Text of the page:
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Few newbie questios (mainly tomatoes)

Hey folks so my first time trying to grow stuff outdoors (had some little strawberry pots on my windowsil in the past which did okay), just got a little 6ft by 4ft plastic covered "greenhouse" in the garden.

Not loads of space so I'm just trying two varieties of tomato, two types of sweet pepper, a strawberry plant and a cucamelon (cos why not?). So they're in little seed trays right now (bit late haha but I don't mind)..

My main queries are...

1) When they get bigger than being in 3" pots, are those grow bags sold for tomatoes any good or is it best just to get very big pots (well..probably a plastic bin with holes drilled in the bottom) and fill those up, I imagine that gives better depth for the roots?

2) When it comes to feeding, a lot of basic/novice guides just seem to recommend tomato feed for....a whole lot of things. Now I'd imagine that's probably not best practice for everything? Should strawberries and peppers etc be getting this too, or should I buy specialist foods for them?

3) Is just buying a good brand of compost okay for growing tomatoes/strawbs/peppers? I notice some people have quite complex mixes (well not complicated, just 4-5 different products mixed together). Is it necessary or will they do reasonably well just in compost and given appropriate food at the right time?

4) Is growing marigolds the best way to handle green/blackflies? My past attempt at an indoor cherry tomato plant failed despite getting some tomatoes off it as seemingly out of nowhere it was suddenly covered in aphids! It wasn't even the natural season for them was horrific. So if you are meant to grow marigolds, must they share the tomato plants pot/grow bag or just be nearby? If they share the pot, is it as simple as just planting some seeds in there once they graduate from the 3" pots or would they not flower  in time for protection and need growing now in their own pots and transferred later?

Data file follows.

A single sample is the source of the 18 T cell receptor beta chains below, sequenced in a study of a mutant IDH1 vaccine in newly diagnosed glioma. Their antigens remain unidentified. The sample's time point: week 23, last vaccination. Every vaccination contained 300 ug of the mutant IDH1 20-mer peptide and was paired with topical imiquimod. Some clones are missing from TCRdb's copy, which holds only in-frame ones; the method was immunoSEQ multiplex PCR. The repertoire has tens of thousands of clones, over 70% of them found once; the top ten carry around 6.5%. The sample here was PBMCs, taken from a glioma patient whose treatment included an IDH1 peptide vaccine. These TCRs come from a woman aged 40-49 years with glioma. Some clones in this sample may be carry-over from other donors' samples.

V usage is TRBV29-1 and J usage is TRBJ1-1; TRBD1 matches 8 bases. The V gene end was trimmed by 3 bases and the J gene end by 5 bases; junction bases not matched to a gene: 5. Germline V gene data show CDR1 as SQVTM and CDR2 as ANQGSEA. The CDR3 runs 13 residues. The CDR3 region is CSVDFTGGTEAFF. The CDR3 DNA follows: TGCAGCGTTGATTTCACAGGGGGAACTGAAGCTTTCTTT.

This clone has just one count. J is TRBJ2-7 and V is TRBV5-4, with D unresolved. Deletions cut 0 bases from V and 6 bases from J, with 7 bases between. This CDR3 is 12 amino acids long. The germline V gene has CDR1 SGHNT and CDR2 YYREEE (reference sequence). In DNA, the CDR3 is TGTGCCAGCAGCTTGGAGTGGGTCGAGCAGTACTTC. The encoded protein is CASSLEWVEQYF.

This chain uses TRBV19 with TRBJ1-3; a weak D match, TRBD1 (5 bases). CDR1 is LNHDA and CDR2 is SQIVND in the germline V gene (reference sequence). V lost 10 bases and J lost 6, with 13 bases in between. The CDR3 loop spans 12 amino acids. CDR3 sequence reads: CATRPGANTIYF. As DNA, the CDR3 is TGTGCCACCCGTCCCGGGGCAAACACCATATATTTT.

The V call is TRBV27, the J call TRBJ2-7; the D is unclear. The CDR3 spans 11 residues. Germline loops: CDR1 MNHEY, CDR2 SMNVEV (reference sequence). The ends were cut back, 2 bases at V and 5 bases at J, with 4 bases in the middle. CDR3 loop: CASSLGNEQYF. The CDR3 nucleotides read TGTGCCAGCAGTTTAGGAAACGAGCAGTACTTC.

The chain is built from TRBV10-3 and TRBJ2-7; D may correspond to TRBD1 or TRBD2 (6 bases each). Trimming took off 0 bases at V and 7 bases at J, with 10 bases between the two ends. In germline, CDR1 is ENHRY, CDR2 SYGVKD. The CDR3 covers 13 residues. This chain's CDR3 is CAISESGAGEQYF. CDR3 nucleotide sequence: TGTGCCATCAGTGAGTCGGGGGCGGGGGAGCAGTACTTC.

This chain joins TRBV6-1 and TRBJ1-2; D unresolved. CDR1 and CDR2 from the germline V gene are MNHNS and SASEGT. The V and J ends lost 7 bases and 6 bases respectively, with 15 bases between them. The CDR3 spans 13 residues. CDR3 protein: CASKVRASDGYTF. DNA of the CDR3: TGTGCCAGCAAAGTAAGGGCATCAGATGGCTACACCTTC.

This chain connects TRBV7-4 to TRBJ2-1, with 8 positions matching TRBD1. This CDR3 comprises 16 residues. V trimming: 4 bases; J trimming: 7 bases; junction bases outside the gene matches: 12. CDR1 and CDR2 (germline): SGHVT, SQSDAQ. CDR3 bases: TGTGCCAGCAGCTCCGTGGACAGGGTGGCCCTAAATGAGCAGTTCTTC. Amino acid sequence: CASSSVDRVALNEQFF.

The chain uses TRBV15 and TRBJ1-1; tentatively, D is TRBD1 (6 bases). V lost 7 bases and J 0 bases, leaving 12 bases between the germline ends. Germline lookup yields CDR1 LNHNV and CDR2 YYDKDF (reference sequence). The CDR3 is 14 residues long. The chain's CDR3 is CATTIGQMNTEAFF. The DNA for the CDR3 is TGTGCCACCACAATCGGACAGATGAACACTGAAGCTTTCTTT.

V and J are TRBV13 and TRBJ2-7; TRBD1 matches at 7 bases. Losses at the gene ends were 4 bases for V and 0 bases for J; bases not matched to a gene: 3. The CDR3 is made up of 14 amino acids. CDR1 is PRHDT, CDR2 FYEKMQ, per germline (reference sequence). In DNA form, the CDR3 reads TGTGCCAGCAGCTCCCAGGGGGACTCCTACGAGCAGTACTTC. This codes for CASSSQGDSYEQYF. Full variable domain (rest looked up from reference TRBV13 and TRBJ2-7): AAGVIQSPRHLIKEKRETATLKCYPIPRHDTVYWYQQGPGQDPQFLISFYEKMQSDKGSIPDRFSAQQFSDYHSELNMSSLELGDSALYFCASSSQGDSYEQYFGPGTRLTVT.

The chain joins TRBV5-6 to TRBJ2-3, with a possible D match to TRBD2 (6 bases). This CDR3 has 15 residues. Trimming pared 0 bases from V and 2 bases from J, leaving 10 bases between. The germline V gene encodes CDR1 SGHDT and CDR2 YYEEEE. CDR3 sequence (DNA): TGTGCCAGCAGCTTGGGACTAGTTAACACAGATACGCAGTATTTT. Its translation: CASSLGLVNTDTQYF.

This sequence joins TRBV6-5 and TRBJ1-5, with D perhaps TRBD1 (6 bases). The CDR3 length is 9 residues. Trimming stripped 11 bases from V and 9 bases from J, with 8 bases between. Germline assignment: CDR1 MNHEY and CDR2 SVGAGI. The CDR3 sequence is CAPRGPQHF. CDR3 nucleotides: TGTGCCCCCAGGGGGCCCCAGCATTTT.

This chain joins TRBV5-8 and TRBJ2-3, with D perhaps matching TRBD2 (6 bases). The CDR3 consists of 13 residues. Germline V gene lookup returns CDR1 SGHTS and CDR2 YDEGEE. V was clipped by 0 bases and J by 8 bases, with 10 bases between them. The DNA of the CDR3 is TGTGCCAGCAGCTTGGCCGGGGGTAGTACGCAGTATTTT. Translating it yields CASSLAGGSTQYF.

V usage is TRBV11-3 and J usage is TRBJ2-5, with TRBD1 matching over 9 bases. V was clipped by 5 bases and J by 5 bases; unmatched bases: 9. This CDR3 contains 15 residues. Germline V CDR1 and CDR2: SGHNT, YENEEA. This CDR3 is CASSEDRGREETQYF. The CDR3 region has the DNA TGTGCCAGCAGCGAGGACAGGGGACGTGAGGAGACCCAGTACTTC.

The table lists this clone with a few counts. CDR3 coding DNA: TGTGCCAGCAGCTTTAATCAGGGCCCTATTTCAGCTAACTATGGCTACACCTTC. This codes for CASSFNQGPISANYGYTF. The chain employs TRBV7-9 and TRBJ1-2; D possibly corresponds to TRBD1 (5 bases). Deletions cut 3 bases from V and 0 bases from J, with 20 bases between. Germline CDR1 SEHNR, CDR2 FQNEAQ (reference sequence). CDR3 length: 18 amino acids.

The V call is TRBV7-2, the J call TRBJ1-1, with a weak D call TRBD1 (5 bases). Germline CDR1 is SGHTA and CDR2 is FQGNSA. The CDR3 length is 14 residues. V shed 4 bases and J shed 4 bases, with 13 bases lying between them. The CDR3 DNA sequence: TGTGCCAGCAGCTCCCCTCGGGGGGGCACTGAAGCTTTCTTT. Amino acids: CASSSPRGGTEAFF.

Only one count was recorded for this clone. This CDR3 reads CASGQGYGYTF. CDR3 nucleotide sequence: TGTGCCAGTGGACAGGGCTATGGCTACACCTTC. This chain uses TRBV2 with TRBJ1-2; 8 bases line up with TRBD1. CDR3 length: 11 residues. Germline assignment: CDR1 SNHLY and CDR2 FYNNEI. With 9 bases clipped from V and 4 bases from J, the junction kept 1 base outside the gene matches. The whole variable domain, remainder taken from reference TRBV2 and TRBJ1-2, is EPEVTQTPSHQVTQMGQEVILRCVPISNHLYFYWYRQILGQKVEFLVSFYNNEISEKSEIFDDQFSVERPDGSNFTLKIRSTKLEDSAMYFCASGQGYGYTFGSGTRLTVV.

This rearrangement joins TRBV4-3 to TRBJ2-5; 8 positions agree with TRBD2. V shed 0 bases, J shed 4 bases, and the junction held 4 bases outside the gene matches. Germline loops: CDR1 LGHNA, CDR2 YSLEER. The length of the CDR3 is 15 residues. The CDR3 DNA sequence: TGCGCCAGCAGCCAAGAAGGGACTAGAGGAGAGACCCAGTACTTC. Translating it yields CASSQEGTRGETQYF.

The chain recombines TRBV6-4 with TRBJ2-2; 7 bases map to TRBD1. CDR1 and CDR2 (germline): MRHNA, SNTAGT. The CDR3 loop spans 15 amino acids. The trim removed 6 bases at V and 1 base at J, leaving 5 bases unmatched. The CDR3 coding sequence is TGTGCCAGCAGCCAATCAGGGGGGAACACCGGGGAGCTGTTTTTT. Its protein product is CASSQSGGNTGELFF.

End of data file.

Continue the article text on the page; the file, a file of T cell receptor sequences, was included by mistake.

cheers for any help guys!




  • pansyfacepansyface PEAK DISTRICT DerbyshirePosts: 18,686

    1. Pots are good. In some ways better than growbags because they are easier to move around and fit into odd gaps.

    2. Tomato feed helps plants that flower and fruit to do their best. Some feeds are better for making leaves rather than flowers and fruit.

    3. Buy the best compost that you can afford.

    4. No idea about marigolds versus aphids.

    Don't think about putting your toms, peppers etc out into your greenhouse until all the frosts are over. It won't protect them unless you heat it.


    Apophthegm -  a big word for a small thought.
  • Ah yes I am aware of that pansy should have said, they've literally just emerged from the soil recently so it''ll be a while before they've outgrown 3" pots anyway, but I'll check out the weather in May. I don't think trying to heat this thing would really work tbh, it's just a pretty cheap plastic thing so doubt it has that much heat holding ability when its cold compared to a proper glass job.

    Cool so tomato food for all, are their "better" feeds when it comes to tomato food? I mean you have supermarket own brand then stuff costing treble or more of their price, yet most seem to discuss having the same basic chemicals NPK and the same ratio, but I doubt it's that simple or everyone would just buy Wilkos own brand lol.

  • Dave MorganDave Morgan Posts: 3,123

    Marigolds don't actually deter greenfly/blackfly in my opinion, but they do attract hoverflies which feed on them. Usual result is less if not no pests. I did try it for myself planting them together in the same pot, the results were fewer tomatoes, so now I put them near the tomatoes again fewer pests and more tomatoes.

    There was a recent test in GW mag about feeding and watering toms and watering every 3 days seemed to produce the most toms with feeding once a week. I don't think it makes much difference when coming to bags or pots although as pansy says pots are easier to move and tomatoes aren't deep rooted plants anyway they spread to the space available in bags, and depth of pot ,I find, doesn't seem to make a difference just the width at least 8 inches. As for feed I buy Wilko own brand, they are all made by the same people it's the cost that's the difference and personal preference.